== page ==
Method: In a jug or single serve glass, combine Citadelle, lemon and honey, stirring until honey is completely dissolved. Add ice and fill to top with sparkling water. Garnish with fresh lemon or aromatic herbs.


“This is a great cocktail anytime, but for us it reminds us of the Beaverkill River that runs through our town. We haven’t been able to get out much, so we made it in a glass. We call it the Beaverkill River Cooler since it’s green, refreshing, and has stuff floating in it. It reminds us of tubing down the river.” — Brian Facquet, founder and distiller at Prohibition Distillery


2 oz. Bootlegger 21 New York Craft Gin

1 cucumber wheel, unpeeled

Method: In a shaker, quickly muddle the cucumber and mint. Fill with ice. Add Bootlegger 21 gin, lime, and simple syrup. Shake hard. Serve in a glass cup with a slapped mint leave.

Hard Rock Hotel and Casino, Hollywood, Florida


“An homage to the writer Jane Austen, this aperitivo is light in body with a crisp astringent finish—similar to the author’s literary work. The bergamot oil from the tea merges well with the juniper berry flavor of the gin. While we count the days until the end of 2020, The Austen makes it more bearable when paired with a good book and close friends. socially distanced of course.” —Morgan Rhule, director of beverage at Seminole Hard Rock Hotel & Casino Hollywood (Hollywood, Florida)


2 oz. Earl Grey-infused Hendrick’s*

0.5 oz. store-bought vanilla syrup (preferably Torani)

*For the Earl Grey-Infused Hendrick’s: Place 8 Earl Grey tea bags in 1 liter of Hendrick’s gin, let infuse for 3 days.

Method: Combine all ingredients in tin except egg whites. Shake vigorously. Set aside tin and place in ice to chill. Crack egg and separate egg whites into a separate tin, dry shake (without ice). Combine all ingredients into the tin with ice, shake briefly and strain into a coupe. Garnish with orange peel curled over sides and lay over egg white foam.

Paul Feig / Artingstall's Gin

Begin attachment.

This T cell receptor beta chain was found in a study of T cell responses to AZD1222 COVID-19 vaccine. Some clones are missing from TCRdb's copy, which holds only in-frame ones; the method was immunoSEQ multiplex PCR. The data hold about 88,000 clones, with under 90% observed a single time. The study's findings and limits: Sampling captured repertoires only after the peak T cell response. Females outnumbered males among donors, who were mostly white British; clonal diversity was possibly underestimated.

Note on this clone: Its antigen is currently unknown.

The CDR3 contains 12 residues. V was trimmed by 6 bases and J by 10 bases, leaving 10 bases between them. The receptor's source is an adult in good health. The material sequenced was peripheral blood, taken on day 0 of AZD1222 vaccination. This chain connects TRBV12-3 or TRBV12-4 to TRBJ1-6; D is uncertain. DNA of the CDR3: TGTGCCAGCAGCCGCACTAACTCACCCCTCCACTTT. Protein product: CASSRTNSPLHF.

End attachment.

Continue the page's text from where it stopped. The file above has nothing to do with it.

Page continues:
“Everything about this drink is very personal to me: It’s made with my new gin, Artingstall’s, which I’ve waited my entire life to create. It’s named in honor of my wife, Laurie, who always enters our Instagram cocktail show through the very squeaky door that leads to our home bar—and it’s made from all of her and my favorite ingredients. It’s boozy enough to be the perfect 2020 escape, yet tasty enough to erase any Puritan guilt you might have about drinking a cocktail. In short, it’s a very squeaky win–win!” —Paul Feig, award-winning director and founder of Artingstall’s Gin


1.5 oz. Artingstall’s Brilliant London Dry Gin

0.5 oz. elderflower liqueur

Cocktail cherry and lemon peel for garnish

Method: Shake gin, cherry liqueur, curaçao, elderflower liqueur, and lemon juice in a shaker with ice. Strain into a highball or a Collins glass over ice and top with club soda. Drop in cocktail cherry. Cut a long twist of lemon and shape lengthwise to make it straight, then put it into the drink so that the top half of twist sticks up out of the drink. Sip and enjoy!


“I love the sour cherry gin and tonic, not only because it’s delicious but because it’s a simple twist to a classic. The drink is great all year round but definitely an especially excellent treat for warmer weather! I had the chance to experience the smell of the cherries through the huge wooden vats at the Luxardo distillery and this just brings my mind back to my visit to Italy!” —Kapri Robinson, founder of Chocolate City’s Best


3 oz. Luxardo Sour Cherry Gin

Method: Build over ice into a highball glass.

Bedford Post Inn, New York


“The Summer Lovin’ is The Barn’s take on a classic Pimm’s Cup. Cool and refreshing but still herbaceous, the drink is low in ABV so it’s easy to enjoy multiple beverages while lazing about through the course of a summer evening.” —Jason Cott, partner at Alchemy Consulting and Bedford Post Dining, Bedford Post Inn (Bedford, New York)


Method: Muddle fruit with simple syrup. Add ingredients. Hard shake. Roll into Collins glass. Top with soda water. Garnish with mint sprig, cucumber slice, and strawberry.


“Tod & Vixen’s Dry Gin 1651 is a unique gin because it’s so versatile it tastes as if it was made specifically for any style, including a flavorful, aromatic, and effervescent sour like the Six Seeds.” —Ali Martin, bartender at The Up & Up (New York, New York)


1 oz. Tod & Vixen's Dry Gin 1651

Method: Shake with two orange peels. Strain into a coupe and top with dry sparkling wine.


“My cocktail of choice this summer has been the Roku Sonic, a Japanese twist on a classic G&T served at many bars and izakayas in Tokyo. The effervescence from the chilled soda water enhances Roku’s aromatic and floral notes from the botanicals, while the tonic provides the right amount of sweetness to round out the cocktail. It’s perfectly refreshing on a hot summer day, reminds me of past travels and has me looking forward to trips to Japan in the (hopefully) near future.” —Jessica Lambert, Central U.S. brand ambassador, House of Suntory